He is the first Indian author to write a trilogy in short story collections in English: ‘Hope, Vengeance and History’ trilogy. The first book in this trilogy is Wall of Colours and Other Stories, which is published in July 2013.

His blog, ‘The Indian Commentator’ is one of India’s leading book blogs. Also a very successful educator, he works as a Lecturer in English at a major institution in Kannur, Kerala. He loves music, art, books, and above all, the incessant desire to write.

Contact Anu Lal at: anulal05@gmail.com
Blog: http://anu-lal.blogspot.com/

Mount Sermon: A Novella

In Uncategorized on September 10, 2015 at 7:08 am

Dear Readers,

Here are some awesome wallpapers from the Bountiful Word Publishing team. These wall papers feature the moods and words from the new book by the Amazon bestselling author Anu Lal.

Fascinating insights and in-depth understanding of human psyche is one of the special features of author Anu Lal’s craftsmanship.

You Should Know How I Feel by Anu Lal and Dhanya Krishna: A Review

In Anu Lal, Books, Dhanya Krishna, You Should Know How I Feel... on February 2, 2015 at 2:25 pm

couple-beach-flower-romance-love copyYou Should Know How I Feel, is a collaborative collection of four short stories by Anu Lal and Dhanya Krishna that tackles the theme of love and it’s attendant trials and tribulations.

 
“My World Is Called You” by D. Krishna explores the concepts of miscommunication between couples and the erroneous conclusions that often result when suspicion and hastiness take hold over sober thought and dialogue. Through a chain of unfortunate events, the situation spirals out of control until both parties are made to realize the truth about their feelings for each other.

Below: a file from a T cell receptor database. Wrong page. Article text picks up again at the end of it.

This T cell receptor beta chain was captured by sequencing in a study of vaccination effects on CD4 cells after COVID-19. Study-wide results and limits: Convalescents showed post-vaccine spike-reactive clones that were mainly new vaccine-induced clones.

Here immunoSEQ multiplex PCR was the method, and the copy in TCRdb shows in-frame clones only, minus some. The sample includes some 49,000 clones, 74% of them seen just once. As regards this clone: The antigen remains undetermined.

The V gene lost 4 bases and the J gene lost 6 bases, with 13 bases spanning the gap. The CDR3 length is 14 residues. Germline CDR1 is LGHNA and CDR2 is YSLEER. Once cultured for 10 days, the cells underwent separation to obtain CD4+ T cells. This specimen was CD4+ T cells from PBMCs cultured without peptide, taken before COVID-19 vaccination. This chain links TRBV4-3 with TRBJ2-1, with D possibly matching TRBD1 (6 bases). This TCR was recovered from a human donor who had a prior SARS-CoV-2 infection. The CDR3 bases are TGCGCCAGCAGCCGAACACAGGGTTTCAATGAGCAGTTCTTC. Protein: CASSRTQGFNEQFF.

“Rukhsana’s Husband” by Anu Lal deals with the relationship of two people of different faiths; He is of Christian faith and she, of Muslim faith. Although their love is strong, the difficulty of revealing his faith to her parents weighs heavily on them until he resolves, at her urging, to convert to Islam in order to promote familial peace. Roles become reversed, however, as she wavers in her suggestion and his resolve to convert strengthens.

 
The last two tales, “I Am You”, by D. Krishna and “Like An Arabian Tale”, by Anu Lal, deal with the theme of family influence and tradition weighing on romantic liaisons. The first story deals with a woman’s apprehension of what may come to pass when a love relationship is revealed to her parents. The second tale delves into the fallout when one’s worst apprehensions, and more, are realized.

 
The unifying theme of these stories is one of existential crisis experienced when lovers are forced to grapple with the constraints of cultural expectations and with the weight of their families’ wishes and indeed, their own uncertainties of what is right. The characters are further challenged as they deal with their own self-images, desires, and the pull of modernity as they clash with the stereotypes of love marriages versus arranged unions. The struggles to live an authentic life, true to themselves is a universal theme as we all seek to live in accordance with our own values and dreams. I was somewhat surprised to realize the extent to which lovers must struggle to negotiate the treacherous shoals of romance against the backdrop of cultural and family pressure.

 
I enjoyed this book. The stories are well written and held my attention. Sprinkled throughout with humor, tension, mystery, and yes, romance, You Should Know How I Feel is worth a look.

A review by

Stephen Boka

This review is originally published in Amazon.com, Goodreads.com and Flipkart. Read the original here.

BUY You Should Know How I Feel…

Amazon.com

Flipkart

Goodreads

What Type Are You?

In Writing Solutions on October 27, 2013 at 2:03 pm
Courtesy: Google Images

Courtesy: Google Images

The first part of the book is titled ‘The Extrovert Ideal’. As I plodded through Part One, I felt more drawn towards the tactics and means employed in order to equip people to be better public speakers and team leaders.